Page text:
The Council of Ministers of Saudi Arabia adopted a resolution dated 03/06/1444H (corresponding to 27 December 2022G) clarifying the consequences in terms of eligibility to compete for government contracts for companies that fail to locate their Regional Headquarters (“RHQ“) in Saudi Arabia.  This clarification has been anticipated for some time, since the Kingdom first announced at the end of 2020 that multinationals wishing to continue contracting with the government would need to locate their RHQs in the Kingdom by 2024.

The new resolution establishes various controls (“Controls”) applicable to government contracting with certain companies that do not have an RHQ located in Saudi Arabia (“In-Scope Companies”) and/or with parties related to them (“Related Parties”). The Controls are expected to come into force as of 19/06/1445H (corresponding to 1 January 2024G). Following the Saudi Government’s efforts to encourage multinationals operating in the Middle East and North Africa region to set up an RHQ in Saudi Arabia, the Controls are a long-awaited official clarification as to the possible implications of not doing so.

Overview and Scope of Application

Generally, the Controls have the effect of restricting Government Authorities (as defined below), whether subject to the Government Tenders and Procurement Law or not, from contracting with In-Scope Companies or Related Parties with respect to the procurement of goods or provision of services, as detailed below. 

Government Authorities

The Controls impose restrictions specifically on “Government Authorities”, which term is defined to include Saudi Government ministries, authorities, agencies, commissions, establishments, and independent agencies with public legal personalities. The term does not appear to include companies owned in whole or in part by the Saudi Government.

In-Scope Companies

The Controls restrict Government Authorities from contracting with In-Scope Companies, which term is defined as multinational entities that have an RHQ in the Middle East and North Africa region, but not in Saudi Arabia, and that are expressly listed in a register (“Register”) that will be periodically updated and published on Etimad, the unified electronic portal for Saudi government procurement. 

Related Parties

The Controls also restrict Government Authorities from contracting with any Related Parties, which term is defined as any agent of In-Scope Companies, or any distributor, supplier, or provider of their goods or services in relation thereto.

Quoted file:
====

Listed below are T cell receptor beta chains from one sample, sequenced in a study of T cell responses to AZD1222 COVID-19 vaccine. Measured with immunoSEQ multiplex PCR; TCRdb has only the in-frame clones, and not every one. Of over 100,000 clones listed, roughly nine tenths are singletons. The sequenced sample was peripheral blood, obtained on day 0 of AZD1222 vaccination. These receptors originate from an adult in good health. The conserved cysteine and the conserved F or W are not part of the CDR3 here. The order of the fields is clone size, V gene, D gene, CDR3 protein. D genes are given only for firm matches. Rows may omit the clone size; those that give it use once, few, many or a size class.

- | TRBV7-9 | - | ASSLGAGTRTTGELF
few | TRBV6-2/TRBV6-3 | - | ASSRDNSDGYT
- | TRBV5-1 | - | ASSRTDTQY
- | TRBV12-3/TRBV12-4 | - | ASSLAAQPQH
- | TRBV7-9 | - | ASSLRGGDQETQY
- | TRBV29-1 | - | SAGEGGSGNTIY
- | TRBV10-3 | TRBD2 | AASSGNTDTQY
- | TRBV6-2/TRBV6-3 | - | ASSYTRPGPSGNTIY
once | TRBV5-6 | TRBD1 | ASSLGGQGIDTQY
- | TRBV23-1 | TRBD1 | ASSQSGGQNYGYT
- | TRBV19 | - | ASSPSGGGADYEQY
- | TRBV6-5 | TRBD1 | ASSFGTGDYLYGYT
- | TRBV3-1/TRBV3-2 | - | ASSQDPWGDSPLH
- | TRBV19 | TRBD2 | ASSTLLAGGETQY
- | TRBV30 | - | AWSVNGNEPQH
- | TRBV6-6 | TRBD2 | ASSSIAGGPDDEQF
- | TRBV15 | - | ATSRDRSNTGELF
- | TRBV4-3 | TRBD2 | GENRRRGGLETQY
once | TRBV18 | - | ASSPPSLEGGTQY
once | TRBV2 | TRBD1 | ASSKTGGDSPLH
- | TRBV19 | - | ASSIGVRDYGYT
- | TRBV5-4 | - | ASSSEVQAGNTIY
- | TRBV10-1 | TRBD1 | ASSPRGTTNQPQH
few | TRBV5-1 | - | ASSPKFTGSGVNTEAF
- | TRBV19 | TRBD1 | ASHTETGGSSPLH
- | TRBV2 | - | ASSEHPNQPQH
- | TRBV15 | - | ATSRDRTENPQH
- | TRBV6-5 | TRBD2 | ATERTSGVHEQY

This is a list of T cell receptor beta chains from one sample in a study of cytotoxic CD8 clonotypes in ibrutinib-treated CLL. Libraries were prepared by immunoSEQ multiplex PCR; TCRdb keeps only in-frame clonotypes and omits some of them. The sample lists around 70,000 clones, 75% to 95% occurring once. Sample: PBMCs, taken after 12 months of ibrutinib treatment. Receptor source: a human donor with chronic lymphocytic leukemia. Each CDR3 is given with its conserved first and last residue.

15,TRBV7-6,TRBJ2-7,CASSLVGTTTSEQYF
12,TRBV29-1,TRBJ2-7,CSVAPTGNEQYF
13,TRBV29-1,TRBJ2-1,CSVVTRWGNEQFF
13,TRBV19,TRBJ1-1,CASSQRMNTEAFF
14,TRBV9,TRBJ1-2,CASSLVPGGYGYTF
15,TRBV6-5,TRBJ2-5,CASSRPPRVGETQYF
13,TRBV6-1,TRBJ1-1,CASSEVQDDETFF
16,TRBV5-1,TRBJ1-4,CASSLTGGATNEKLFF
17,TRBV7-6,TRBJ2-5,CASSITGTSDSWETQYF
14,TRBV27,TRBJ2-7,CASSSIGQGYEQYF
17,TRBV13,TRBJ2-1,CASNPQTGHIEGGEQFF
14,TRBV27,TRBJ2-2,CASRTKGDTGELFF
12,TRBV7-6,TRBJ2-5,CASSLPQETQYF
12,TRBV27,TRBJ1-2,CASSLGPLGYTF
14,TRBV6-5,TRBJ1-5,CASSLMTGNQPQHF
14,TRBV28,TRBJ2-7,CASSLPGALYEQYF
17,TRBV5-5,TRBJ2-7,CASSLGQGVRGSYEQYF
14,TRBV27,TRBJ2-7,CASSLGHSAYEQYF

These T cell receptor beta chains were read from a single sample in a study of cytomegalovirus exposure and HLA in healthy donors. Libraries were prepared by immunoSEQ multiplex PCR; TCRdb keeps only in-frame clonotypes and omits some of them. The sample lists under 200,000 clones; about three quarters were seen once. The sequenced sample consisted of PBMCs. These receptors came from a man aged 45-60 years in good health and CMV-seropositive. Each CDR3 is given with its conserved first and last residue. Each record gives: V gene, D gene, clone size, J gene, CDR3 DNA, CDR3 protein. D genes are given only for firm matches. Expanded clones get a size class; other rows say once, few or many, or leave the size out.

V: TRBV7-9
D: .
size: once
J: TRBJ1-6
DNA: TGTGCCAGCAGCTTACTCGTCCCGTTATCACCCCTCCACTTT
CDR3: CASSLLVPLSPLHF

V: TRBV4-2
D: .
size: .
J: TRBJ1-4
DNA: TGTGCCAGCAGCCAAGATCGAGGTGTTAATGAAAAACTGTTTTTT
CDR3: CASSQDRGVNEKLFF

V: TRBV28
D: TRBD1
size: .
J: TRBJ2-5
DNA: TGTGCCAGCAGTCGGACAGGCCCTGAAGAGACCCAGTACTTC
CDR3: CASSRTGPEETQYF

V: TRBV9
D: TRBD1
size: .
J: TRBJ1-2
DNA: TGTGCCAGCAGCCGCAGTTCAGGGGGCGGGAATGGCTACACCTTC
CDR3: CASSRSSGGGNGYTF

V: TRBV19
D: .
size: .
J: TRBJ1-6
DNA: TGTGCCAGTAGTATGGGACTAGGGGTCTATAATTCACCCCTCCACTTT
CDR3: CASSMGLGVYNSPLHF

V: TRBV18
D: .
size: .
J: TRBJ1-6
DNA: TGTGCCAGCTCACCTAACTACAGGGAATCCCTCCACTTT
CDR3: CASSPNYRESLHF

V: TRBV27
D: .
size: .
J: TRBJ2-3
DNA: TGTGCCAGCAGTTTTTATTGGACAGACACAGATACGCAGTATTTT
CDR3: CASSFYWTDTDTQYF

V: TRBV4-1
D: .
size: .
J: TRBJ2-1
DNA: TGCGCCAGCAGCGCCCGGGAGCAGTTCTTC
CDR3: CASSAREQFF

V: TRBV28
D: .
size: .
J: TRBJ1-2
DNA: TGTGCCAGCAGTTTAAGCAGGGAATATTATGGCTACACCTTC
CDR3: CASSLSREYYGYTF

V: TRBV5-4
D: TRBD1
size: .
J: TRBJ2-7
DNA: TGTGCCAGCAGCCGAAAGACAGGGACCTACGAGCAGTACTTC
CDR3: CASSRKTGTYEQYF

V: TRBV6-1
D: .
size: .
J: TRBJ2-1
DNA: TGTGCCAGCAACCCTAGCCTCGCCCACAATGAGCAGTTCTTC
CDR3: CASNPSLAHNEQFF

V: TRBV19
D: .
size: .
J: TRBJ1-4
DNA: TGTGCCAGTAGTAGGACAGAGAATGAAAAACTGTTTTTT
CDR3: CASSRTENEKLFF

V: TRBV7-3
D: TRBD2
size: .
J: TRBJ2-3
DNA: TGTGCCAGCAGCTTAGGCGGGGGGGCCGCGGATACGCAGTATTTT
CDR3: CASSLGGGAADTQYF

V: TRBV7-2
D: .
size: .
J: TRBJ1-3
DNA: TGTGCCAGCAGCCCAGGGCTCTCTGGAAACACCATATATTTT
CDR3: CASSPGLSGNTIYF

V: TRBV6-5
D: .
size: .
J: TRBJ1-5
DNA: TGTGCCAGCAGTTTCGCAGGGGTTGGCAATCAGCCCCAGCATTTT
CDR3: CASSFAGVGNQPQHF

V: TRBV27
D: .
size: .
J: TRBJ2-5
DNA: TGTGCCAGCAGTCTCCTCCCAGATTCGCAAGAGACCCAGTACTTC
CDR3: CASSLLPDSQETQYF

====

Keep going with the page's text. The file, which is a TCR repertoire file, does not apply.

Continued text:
Restrictions under the Controls

The restrictions introduced by the Controls apply to Government Authority public tenders, limited tenders, and direct contracting. Generally, Government Authorities may contract with an In-Scope Company or Related Party only if certain criteria are met, in emergency situations, or if there is no alternative for the required good or service. For example, in public tenders, an In-Scope Company or Related Party may only be selected if it submitted the only acceptable technical bid or, if there are more than one, its financial bid is significantly below that of the second-best financial bid.


The Controls do not apply to dealings or procurements by a Government Authority with a cost not exceeding SAR 1 million (which threshold may be amended from time to time) or business or purchases carried out outside of Saudi Arabia.

Reporting obligations

Government Authorities that contract with any In-Scope Company or Related Party will be required to submit a report to the Court of Audit and the Expenditure and Project Efficiency Authority (EXPRO) signing the relevant contract, which must include a rationale for concluding the transaction.

Exemption Committee

The Controls also establish the Exemption Committee that will be empowered to review and approve requests submitted by Government Authorities to exempt In-Scope Companies and Related Parties from the Controls. The Exemption Committee may approve or reject a request in a manner consistent with public interest. A Government Authority may appeal a decision of the Exemption Committee before the Minister of Finance, who may issue a final and binding decision regarding the appeal.

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